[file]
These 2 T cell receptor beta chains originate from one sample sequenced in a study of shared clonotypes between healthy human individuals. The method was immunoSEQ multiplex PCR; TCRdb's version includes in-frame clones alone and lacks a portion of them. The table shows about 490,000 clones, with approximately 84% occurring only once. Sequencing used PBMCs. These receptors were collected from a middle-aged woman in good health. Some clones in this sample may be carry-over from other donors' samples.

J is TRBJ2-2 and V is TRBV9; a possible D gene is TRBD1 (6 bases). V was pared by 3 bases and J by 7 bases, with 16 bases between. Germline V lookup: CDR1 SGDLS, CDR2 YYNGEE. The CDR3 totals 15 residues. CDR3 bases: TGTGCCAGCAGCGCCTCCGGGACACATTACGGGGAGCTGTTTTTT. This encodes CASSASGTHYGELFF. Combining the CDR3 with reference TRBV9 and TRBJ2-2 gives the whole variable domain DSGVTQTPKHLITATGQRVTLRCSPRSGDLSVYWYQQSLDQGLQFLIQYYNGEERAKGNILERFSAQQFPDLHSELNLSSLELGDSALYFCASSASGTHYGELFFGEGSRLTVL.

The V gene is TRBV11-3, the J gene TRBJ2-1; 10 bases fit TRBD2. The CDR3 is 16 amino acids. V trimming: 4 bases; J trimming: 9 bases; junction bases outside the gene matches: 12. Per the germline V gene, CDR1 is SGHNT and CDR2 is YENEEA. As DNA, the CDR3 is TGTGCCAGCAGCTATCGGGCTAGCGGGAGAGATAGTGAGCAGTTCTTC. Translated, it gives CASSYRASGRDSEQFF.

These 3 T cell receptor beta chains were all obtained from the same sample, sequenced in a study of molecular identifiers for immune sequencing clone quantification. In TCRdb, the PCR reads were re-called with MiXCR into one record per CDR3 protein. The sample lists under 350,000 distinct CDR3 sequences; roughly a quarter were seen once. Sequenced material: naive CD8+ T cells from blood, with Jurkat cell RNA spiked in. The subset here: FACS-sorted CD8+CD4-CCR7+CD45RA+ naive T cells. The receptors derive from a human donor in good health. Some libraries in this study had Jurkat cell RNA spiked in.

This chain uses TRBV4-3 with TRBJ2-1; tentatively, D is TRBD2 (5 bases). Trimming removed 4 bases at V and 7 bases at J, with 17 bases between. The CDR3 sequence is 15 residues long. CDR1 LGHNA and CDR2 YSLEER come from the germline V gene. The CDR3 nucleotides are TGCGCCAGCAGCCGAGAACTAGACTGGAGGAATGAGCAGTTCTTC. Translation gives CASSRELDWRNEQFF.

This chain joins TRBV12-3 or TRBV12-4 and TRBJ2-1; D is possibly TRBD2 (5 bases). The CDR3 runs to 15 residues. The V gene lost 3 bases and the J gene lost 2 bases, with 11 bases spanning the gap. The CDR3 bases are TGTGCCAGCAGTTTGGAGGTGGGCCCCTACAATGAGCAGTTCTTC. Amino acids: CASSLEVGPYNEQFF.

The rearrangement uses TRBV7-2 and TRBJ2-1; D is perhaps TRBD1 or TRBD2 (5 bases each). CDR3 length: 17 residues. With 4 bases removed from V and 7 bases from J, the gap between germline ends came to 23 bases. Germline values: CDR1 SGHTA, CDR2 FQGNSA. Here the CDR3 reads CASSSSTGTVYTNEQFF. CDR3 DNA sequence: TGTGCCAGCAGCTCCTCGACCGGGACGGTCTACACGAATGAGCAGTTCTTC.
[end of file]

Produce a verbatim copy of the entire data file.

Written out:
These 2 T cell receptor beta chains originate from one sample sequenced in a study of shared clonotypes between healthy human individuals. The method was immunoSEQ multiplex PCR; TCRdb's version includes in-frame clones alone and lacks a portion of them. The table shows about 490,000 clones, with approximately 84% occurring only once. Sequencing used PBMCs. These receptors were collected from a middle-aged woman in good health. Some clones in this sample may be carry-over from other donors' samples.

J is TRBJ2-2 and V is TRBV9; a possible D gene is TRBD1 (6 bases). V was pared by 3 bases and J by 7 bases, with 16 bases between. Germline V lookup: CDR1 SGDLS, CDR2 YYNGEE. The CDR3 totals 15 residues. CDR3 bases: TGTGCCAGCAGCGCCTCCGGGACACATTACGGGGAGCTGTTTTTT. This encodes CASSASGTHYGELFF. Combining the CDR3 with reference TRBV9 and TRBJ2-2 gives the whole variable domain DSGVTQTPKHLITATGQRVTLRCSPRSGDLSVYWYQQSLDQGLQFLIQYYNGEERAKGNILERFSAQQFPDLHSELNLSSLELGDSALYFCASSASGTHYGELFFGEGSRLTVL.

The V gene is TRBV11-3, the J gene TRBJ2-1; 10 bases fit TRBD2. The CDR3 is 16 amino acids. V trimming: 4 bases; J trimming: 9 bases; junction bases outside the gene matches: 12. Per the germline V gene, CDR1 is SGHNT and CDR2 is YENEEA. As DNA, the CDR3 is TGTGCCAGCAGCTATCGGGCTAGCGGGAGAGATAGTGAGCAGTTCTTC. Translated, it gives CASSYRASGRDSEQFF.

These 3 T cell receptor beta chains were all obtained from the same sample, sequenced in a study of molecular identifiers for immune sequencing clone quantification. In TCRdb, the PCR reads were re-called with MiXCR into one record per CDR3 protein. The sample lists under 350,000 distinct CDR3 sequences; roughly a quarter were seen once. Sequenced material: naive CD8+ T cells from blood, with Jurkat cell RNA spiked in. The subset here: FACS-sorted CD8+CD4-CCR7+CD45RA+ naive T cells. The receptors derive from a human donor in good health. Some libraries in this study had Jurkat cell RNA spiked in.

This chain uses TRBV4-3 with TRBJ2-1; tentatively, D is TRBD2 (5 bases). Trimming removed 4 bases at V and 7 bases at J, with 17 bases between. The CDR3 sequence is 15 residues long. CDR1 LGHNA and CDR2 YSLEER come from the germline V gene. The CDR3 nucleotides are TGCGCCAGCAGCCGAGAACTAGACTGGAGGAATGAGCAGTTCTTC. Translation gives CASSRELDWRNEQFF.

This chain joins TRBV12-3 or TRBV12-4 and TRBJ2-1; D is possibly TRBD2 (5 bases). The CDR3 runs to 15 residues. The V gene lost 3 bases and the J gene lost 2 bases, with 11 bases spanning the gap. The CDR3 bases are TGTGCCAGCAGTTTGGAGGTGGGCCCCTACAATGAGCAGTTCTTC. Amino acids: CASSLEVGPYNEQFF.

The rearrangement uses TRBV7-2 and TRBJ2-1; D is perhaps TRBD1 or TRBD2 (5 bases each). CDR3 length: 17 residues. With 4 bases removed from V and 7 bases from J, the gap between germline ends came to 23 bases. Germline values: CDR1 SGHTA, CDR2 FQGNSA. Here the CDR3 reads CASSSSTGTVYTNEQFF. CDR3 DNA sequence: TGTGCCAGCAGCTCCTCGACCGGGACGGTCTACACGAATGAGCAGTTCTTC.